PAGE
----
In the United States, the National Test Pilot School (NTPS) owns six Drakens that were formerly in Danish service; of these, two TF-35XD s and one RF-35XD are operational, based at the Mojave Spaceport.


Proof of concept

Saab 210 Draken (also known as Lilldraken) - A scaled-down, "proof of concept" experimental aircraft to evaluate the double-delta wing configuration, not specifically a Draken variant but included here for sequence purposes.

Full-size Drakens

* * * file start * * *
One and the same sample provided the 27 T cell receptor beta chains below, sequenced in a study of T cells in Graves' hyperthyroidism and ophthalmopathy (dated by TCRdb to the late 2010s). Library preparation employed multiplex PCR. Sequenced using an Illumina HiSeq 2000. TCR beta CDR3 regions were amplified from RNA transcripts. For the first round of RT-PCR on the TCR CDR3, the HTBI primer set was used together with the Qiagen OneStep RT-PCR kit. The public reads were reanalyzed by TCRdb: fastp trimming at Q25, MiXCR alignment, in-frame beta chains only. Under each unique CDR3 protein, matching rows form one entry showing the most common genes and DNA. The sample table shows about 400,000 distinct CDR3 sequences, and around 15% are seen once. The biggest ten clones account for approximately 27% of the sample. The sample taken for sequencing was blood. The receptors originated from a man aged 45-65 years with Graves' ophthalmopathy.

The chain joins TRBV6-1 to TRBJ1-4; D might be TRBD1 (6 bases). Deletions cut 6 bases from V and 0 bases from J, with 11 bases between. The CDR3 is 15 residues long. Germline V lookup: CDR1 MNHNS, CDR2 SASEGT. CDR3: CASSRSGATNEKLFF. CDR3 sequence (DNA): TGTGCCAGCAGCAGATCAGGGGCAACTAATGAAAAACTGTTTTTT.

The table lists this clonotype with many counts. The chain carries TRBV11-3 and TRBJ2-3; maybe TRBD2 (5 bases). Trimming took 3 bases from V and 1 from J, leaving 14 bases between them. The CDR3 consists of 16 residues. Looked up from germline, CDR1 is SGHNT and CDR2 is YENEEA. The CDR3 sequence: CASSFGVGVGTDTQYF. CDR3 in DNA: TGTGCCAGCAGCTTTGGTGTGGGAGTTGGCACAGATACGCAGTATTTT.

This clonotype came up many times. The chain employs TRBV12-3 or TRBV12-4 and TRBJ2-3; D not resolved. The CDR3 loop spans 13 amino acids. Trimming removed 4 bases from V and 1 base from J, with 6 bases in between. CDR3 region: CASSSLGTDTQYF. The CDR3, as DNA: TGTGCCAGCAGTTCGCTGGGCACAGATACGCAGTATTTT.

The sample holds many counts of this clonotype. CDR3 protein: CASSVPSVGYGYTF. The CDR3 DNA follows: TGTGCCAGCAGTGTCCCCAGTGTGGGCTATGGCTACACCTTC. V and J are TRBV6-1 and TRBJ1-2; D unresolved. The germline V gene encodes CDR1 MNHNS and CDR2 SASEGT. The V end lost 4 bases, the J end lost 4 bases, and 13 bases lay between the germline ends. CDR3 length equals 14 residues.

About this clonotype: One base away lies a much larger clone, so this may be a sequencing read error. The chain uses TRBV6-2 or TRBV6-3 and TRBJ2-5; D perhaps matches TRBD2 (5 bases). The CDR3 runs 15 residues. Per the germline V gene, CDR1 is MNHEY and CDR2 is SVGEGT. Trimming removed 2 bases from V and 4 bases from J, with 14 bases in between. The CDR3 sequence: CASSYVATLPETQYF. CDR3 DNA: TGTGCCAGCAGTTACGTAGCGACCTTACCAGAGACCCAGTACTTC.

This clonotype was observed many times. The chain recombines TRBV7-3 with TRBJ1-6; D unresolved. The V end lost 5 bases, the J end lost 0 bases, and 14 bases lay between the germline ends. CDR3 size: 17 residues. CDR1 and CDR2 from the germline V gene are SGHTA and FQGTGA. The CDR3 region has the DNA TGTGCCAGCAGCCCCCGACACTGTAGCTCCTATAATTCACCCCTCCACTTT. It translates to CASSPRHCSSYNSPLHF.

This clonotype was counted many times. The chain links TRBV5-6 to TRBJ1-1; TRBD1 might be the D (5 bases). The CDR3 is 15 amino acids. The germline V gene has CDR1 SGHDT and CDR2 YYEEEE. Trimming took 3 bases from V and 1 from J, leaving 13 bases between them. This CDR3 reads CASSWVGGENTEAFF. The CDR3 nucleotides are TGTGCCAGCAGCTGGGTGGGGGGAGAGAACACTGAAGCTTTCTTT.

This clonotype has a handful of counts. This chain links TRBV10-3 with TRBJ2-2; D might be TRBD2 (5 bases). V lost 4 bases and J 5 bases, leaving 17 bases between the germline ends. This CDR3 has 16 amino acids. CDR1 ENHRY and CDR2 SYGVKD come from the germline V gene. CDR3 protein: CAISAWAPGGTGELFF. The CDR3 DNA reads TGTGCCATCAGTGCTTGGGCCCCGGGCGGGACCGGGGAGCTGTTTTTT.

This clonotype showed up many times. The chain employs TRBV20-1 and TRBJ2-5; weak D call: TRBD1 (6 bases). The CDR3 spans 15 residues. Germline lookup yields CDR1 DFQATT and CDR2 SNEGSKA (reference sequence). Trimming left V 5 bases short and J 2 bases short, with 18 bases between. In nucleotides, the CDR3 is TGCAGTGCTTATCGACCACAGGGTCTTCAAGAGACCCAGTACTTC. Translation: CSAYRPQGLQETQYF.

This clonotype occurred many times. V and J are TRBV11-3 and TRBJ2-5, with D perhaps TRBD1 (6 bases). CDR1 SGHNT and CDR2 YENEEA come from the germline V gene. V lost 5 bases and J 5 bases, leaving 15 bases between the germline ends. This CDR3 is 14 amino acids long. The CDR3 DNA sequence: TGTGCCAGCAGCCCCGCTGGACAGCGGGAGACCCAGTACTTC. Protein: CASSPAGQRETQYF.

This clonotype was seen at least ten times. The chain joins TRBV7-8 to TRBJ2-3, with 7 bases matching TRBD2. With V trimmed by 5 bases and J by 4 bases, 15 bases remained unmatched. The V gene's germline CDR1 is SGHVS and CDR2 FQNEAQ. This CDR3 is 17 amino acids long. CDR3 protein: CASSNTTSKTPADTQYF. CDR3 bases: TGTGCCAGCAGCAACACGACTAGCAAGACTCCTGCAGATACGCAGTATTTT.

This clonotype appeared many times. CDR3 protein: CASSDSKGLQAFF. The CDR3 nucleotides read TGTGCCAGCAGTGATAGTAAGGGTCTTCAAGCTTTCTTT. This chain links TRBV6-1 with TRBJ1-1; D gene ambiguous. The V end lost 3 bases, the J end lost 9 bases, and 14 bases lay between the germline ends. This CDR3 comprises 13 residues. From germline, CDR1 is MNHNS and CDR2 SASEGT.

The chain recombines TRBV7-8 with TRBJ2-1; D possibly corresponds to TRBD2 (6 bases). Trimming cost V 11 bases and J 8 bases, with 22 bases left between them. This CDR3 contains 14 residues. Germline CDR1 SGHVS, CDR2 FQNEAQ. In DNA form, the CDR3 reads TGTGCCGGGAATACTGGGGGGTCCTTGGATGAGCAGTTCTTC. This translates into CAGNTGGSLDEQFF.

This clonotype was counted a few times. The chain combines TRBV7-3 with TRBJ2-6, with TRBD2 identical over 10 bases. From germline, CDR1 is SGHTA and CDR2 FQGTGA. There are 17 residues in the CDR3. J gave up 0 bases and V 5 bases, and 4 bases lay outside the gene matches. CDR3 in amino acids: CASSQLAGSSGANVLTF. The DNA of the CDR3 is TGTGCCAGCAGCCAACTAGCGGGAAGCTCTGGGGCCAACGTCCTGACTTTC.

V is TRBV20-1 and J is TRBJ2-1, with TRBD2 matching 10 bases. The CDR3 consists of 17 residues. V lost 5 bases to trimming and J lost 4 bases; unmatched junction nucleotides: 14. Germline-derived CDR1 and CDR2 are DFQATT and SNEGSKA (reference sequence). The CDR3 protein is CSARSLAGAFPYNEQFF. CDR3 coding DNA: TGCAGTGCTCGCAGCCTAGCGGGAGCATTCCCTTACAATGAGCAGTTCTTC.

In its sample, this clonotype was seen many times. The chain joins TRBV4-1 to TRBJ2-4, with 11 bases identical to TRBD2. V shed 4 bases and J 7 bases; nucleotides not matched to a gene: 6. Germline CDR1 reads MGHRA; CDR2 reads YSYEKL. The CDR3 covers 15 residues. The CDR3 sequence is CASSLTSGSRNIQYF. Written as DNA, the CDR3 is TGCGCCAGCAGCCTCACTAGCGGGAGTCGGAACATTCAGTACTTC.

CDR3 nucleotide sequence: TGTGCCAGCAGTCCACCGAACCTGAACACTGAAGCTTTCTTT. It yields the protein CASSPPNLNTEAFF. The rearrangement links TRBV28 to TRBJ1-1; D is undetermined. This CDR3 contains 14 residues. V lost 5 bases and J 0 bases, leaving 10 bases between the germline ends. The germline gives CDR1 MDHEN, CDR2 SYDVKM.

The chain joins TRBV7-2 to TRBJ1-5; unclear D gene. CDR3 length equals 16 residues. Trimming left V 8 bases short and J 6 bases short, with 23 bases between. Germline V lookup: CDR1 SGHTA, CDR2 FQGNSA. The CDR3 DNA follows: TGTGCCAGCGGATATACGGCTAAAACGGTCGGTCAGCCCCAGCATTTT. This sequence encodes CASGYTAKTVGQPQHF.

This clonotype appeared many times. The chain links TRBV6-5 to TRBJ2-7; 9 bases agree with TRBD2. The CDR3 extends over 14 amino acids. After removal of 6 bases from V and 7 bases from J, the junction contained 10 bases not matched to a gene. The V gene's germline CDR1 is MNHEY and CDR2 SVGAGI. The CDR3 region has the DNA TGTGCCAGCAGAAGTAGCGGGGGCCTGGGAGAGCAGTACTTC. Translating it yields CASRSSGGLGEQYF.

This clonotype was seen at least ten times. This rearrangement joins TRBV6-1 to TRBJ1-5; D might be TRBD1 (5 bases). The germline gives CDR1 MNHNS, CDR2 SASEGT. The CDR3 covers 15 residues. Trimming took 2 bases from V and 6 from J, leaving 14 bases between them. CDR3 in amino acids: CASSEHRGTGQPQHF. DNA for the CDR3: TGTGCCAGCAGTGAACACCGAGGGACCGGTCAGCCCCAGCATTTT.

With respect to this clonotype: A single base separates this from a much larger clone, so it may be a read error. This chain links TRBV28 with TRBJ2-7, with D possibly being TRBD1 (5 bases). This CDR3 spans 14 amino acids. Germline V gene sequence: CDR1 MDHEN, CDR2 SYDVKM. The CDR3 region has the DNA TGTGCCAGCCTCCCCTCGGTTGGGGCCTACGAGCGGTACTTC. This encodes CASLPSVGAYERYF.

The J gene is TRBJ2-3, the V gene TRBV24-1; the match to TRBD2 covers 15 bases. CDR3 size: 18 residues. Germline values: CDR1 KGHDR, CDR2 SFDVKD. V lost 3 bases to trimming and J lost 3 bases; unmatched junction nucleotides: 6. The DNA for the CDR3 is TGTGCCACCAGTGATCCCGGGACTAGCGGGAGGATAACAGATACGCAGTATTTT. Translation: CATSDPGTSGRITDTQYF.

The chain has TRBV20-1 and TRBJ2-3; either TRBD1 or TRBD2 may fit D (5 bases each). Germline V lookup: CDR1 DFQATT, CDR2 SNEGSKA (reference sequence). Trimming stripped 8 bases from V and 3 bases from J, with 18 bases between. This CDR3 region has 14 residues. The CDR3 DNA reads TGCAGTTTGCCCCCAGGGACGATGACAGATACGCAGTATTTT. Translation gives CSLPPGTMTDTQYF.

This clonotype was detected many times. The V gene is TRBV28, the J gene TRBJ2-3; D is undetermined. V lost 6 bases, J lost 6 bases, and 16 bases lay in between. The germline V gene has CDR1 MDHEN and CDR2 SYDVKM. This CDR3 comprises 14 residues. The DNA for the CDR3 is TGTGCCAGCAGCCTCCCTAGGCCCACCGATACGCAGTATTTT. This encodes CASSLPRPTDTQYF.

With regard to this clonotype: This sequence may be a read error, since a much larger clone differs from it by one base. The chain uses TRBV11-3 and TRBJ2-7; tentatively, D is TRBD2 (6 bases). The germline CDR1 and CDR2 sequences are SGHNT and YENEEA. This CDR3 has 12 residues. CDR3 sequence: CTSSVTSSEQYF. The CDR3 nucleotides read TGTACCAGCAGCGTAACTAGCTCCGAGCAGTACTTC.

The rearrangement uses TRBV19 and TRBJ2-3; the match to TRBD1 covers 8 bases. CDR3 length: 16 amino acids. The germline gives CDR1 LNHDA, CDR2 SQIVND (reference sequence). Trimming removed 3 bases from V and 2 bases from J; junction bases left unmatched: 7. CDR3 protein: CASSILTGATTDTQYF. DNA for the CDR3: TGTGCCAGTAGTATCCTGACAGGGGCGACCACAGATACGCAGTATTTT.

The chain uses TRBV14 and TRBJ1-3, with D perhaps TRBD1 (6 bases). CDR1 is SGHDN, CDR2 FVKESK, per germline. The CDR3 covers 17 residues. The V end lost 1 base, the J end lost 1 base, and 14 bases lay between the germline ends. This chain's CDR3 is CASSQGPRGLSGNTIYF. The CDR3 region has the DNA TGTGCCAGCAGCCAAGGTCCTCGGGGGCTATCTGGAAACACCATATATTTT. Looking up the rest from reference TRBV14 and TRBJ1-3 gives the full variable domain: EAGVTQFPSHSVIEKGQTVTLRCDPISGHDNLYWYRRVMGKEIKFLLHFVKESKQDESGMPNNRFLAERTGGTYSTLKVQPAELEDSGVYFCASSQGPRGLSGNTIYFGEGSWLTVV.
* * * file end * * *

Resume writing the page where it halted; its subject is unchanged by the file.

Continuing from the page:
J 35A Fighter version, total production: 90. The J 35As were delivered between 1959-1961. The tail section was lengthened after the 66th aircraft to house a new afterburner for additional thrust. This forced the installation of a retractable tail-wheel. The two versions were nicknamed Adam kort (Adam short) and Adam lx¥ng (Adam long). J 35B Fighter version, built and delivered between 1962-1963, total production: 73. This variant had improved radar and gun sights, and was also fully integrated into the Swedish STRIL 60 system; a combat guidance and air surveillance system. SK 35C 25 J 35As with short tail sections rebuilt into a twin-seated trainer version. The minor modification meant that the aircraft could easily be converted back to a J 35A standard if necessary. The trainer version lacked armament. J 35D Fighter version, delivered between 1963-1964, total production: 120. The aircraft had a new and more powerful Rolls-Royce Avon 300 (RM 6C), which could deliver 77.3 kN thrust when using its afterburner. This was also the fastest Draken version, capable of accelerating until out of fuel. It was also the last Draken to carry two cannons. S 35E Reconnaissance version, total production: 60. The radar and the armament had been removed and several cameras (of ortho and oblique types) fitted. The aircraft was unarmed but was fitted with a countermeasure system to increase its survivability. A total of 28 aircraft were re-built J 35Ds. J 35F Fighter version, delivered between 1965 and 1972, total production: 230. This variant had improved electronics and avionics, e.g. integrated radar, aim and missile systems. The aircraft's main armament were IR and SARH versions of the Hughes Falcon missile originally intended for the J 35D, but one of the cannon was removed to make space for more avionics. The J 35F2 was a J 35F, produced with a Hughes Aircraft Company N71 infra red sensor, a so-called IR seeker. This was a change in the production line from the no. 35501 airframe. J 35J In 1985 the Swedish government decided to modify 54 J 35F2s to J 35J standard. In 1987, 12 more modifications were ordered. Between 1987 and 1991, the aircraft were given a longer lifespan, more modern electronics, a modernized cannon, an additional two sidewinder pylons under the air intakes and increased fuel capacity. The final operative J 35J flew for the last time in 1999. Saab 35H Proposed export version for the Swiss Air Force; none sold or delivered. Saab 35XD Danish export versions: F-35 single-seat Strike Aircraft, TF-35 two-seat trainer and RF-35 reconnaissance aircraft. The type was heavily modified to make it into a strike aircraft compared the Swedish versions. Saab 35XS Fighter version for the Finnish Air Force; built by Saab and assembled under licence by Valmet in Finland. Saab 35BS Used J 35Bs sold to Finland. Saab 35FS Used J 35F1s sold to Finland. Saab 35CS Used SK 35Cs sold to Finland. Saab 35x– In the mid-1980s, Saab purchased back 24 J 35D aircraft from the Swedish Air Force and converted them into the J 35x– version (also called J 35OE in English literature). These were later exported to Austria.